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Switching desaturase enzyme specificity by alternate subcellular targeting.

Authors
Type
Published Article
Journal
Proceedings of the National Academy of Sciences
0027-8424
Publisher
Proceedings of the National Academy of Sciences
Publication Date
Volume
101
Issue
28
Pages
10266–10271
Identifiers
PMID: 15240892
Source
Medline

Abstract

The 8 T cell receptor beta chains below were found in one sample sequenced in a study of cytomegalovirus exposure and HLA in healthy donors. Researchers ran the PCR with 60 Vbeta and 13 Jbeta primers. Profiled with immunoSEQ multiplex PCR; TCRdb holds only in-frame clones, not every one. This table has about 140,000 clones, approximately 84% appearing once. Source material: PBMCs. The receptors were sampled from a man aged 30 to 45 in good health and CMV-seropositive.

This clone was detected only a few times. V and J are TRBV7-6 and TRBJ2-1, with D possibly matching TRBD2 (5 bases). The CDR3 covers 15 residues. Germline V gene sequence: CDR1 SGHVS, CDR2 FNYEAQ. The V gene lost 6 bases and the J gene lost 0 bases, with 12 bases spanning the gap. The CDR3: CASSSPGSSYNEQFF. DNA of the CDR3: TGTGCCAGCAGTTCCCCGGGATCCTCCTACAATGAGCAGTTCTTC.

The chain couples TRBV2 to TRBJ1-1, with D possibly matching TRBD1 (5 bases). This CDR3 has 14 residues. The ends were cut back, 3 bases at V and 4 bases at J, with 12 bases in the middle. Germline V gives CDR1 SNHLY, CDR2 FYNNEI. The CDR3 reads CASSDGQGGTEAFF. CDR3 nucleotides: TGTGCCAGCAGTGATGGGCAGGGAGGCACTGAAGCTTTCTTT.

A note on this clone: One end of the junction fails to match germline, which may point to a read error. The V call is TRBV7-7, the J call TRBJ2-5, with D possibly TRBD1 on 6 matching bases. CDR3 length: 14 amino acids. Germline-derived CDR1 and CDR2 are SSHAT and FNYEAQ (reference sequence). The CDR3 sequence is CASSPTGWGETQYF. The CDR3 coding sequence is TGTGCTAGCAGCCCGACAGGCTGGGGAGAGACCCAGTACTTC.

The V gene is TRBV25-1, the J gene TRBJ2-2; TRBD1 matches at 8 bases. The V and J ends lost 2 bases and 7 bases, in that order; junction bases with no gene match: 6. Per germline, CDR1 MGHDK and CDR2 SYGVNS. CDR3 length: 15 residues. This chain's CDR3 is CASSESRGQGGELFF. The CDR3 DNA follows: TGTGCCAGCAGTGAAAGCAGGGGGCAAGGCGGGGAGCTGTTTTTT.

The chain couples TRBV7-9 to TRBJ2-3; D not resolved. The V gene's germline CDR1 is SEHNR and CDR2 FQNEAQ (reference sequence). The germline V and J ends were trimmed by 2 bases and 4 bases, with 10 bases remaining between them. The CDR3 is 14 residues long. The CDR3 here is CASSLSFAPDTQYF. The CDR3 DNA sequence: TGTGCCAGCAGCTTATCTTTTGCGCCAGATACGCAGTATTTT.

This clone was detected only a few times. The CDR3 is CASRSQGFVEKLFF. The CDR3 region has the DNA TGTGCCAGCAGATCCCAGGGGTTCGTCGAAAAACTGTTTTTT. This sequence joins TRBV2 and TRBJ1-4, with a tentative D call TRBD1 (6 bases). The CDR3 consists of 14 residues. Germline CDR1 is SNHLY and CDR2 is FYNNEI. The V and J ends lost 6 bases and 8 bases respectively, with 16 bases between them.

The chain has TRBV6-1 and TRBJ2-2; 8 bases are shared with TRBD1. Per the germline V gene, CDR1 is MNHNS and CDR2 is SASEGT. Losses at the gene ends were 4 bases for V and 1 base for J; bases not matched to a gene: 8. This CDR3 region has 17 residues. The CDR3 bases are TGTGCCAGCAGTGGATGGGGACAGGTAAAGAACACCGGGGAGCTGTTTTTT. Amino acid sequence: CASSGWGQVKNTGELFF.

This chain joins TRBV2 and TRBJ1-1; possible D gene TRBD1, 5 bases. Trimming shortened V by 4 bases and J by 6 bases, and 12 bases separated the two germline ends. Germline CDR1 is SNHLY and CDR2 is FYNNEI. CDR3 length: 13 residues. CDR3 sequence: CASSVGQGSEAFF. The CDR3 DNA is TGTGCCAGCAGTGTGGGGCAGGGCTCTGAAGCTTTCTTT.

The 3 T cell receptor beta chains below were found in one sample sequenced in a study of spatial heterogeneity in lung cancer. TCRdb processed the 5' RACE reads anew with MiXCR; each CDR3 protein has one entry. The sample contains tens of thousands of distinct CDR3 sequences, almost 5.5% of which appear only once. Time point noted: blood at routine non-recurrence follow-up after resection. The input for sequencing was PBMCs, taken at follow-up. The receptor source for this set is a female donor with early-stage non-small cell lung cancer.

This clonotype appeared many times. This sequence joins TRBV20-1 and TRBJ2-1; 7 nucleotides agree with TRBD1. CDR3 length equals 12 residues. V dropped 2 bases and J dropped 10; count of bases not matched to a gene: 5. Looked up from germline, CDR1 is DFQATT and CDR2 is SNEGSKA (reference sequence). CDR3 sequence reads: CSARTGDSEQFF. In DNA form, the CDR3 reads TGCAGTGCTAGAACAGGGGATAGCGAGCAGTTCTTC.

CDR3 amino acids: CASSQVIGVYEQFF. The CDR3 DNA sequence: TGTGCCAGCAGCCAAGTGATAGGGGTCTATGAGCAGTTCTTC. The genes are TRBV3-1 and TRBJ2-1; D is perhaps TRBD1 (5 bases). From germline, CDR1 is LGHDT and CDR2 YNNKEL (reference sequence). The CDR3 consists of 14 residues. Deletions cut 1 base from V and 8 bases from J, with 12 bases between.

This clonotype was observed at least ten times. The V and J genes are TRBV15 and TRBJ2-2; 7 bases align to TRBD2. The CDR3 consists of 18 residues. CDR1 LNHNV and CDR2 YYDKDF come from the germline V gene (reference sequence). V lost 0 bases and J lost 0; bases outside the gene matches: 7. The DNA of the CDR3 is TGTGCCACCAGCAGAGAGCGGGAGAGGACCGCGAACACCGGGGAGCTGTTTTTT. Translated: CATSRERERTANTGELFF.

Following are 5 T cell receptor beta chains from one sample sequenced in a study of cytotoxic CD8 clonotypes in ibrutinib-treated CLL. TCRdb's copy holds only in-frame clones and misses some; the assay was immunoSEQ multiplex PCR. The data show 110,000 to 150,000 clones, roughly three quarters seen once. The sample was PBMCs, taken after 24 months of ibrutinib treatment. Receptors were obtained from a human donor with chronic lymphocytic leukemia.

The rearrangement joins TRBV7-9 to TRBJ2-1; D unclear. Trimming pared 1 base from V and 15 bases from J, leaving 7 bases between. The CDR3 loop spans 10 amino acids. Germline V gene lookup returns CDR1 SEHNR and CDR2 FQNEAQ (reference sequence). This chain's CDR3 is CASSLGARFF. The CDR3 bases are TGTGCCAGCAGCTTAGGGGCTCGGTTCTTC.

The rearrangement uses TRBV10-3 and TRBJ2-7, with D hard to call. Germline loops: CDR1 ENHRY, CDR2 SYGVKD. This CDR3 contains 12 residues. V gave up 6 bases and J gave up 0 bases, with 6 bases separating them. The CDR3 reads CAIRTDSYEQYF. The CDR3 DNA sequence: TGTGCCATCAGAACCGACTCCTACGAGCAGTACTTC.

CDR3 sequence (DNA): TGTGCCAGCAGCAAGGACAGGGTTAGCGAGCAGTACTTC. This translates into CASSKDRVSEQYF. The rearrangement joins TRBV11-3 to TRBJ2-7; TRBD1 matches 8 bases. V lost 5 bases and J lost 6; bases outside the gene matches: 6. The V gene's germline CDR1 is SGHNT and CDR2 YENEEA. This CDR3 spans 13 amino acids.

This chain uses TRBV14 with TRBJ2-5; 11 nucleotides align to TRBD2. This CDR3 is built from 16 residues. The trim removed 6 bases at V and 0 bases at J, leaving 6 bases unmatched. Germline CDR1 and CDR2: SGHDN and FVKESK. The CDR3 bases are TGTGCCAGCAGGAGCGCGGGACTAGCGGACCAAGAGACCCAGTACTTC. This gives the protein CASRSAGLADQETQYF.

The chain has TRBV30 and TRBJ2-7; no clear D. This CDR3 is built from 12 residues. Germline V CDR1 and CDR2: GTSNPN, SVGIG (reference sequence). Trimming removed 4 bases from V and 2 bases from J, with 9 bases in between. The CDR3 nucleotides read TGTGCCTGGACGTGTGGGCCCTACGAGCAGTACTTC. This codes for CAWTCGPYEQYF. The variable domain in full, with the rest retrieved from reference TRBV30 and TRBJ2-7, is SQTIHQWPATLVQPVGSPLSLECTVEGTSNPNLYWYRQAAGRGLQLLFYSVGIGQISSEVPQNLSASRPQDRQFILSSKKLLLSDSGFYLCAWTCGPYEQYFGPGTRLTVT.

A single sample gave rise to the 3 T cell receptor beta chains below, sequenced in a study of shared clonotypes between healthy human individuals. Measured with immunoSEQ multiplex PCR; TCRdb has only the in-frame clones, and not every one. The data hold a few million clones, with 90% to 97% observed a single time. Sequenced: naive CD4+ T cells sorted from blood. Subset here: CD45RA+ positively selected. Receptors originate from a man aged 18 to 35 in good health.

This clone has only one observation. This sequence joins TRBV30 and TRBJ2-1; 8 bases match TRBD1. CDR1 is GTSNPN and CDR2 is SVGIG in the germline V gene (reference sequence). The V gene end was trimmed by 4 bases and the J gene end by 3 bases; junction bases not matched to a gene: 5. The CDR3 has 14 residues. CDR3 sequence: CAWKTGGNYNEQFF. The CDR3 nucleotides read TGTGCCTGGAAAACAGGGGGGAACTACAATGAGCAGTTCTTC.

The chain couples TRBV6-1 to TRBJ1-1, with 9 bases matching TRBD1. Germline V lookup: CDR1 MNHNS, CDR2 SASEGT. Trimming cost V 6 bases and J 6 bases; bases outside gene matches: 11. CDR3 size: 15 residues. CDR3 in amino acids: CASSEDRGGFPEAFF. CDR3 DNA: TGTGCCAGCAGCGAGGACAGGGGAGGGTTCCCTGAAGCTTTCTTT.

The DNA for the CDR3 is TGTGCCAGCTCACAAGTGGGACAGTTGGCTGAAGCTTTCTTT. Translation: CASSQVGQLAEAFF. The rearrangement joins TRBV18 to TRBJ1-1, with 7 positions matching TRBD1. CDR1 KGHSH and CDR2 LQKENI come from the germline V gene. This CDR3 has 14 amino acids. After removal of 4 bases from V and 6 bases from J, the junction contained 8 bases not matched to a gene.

The functionality, substrate specificity, and regiospecificity of enzymes typically evolve by the accumulation of mutations in the catalytic portion of the enzyme until new properties arise. However, emerging evidence suggests enzyme functionality can also be influenced by metabolic context. When the plastidial Arabidopsis 16:0Delta7 desaturase FAD5 (ADS3) was retargeted to the cytoplasm, regiospecificity shifted 70-fold, Delta7 to Delta9. Conversely, retargeting of two related cytoplasmic 16:0Delta9 Arabidopsis desaturases (ADS1 and ADS2) to the plastid, shifted regiospecificity approximately 25-fold, Delta9 to Delta7. All three desaturases exhibited Delta9 regiospecificity when expressed in yeast, with desaturated products found predominantly on phosphatidylcholine. Coexpression of each enzyme with cucumber monogalactosyldiacylglycerol (MGDG) synthase in yeast conferred Delta7 desaturation, with 16:1Delta7 accumulating specifically on the plastidial lipid MGDG. Positional analysis is consistent with ADS desaturation of 16:0 on MGDG. The lipid headgroup acts as a molecular switch for desaturase regiospecificity. FAD5 Delta7 regiospecificity is thus attributable to plastidial retargeting of the enzyme by addition of a transit peptide to a cytoplasmic Delta9 desaturase rather than the numerous sequence differences within the catalytic portion of ADS enzymes. The MGDG-dependent desaturase activity enabled plants to synthesize 16:1Delta7 and its abundant metabolite, 16:3Delta(7,10,13). Bioinformatics analysis of the Arabidopsis genome identified 239 protein families that contain members predicted to reside in different subcellular compartments, suggesting alternative targeting is widespread. Alternative targeting of bifunctional or multifunctional enzymes can exploit eukaryotic subcellular organization to create metabolic diversity by permitting isozymes to interact with different substrates and thus create different products in alternate compartments.

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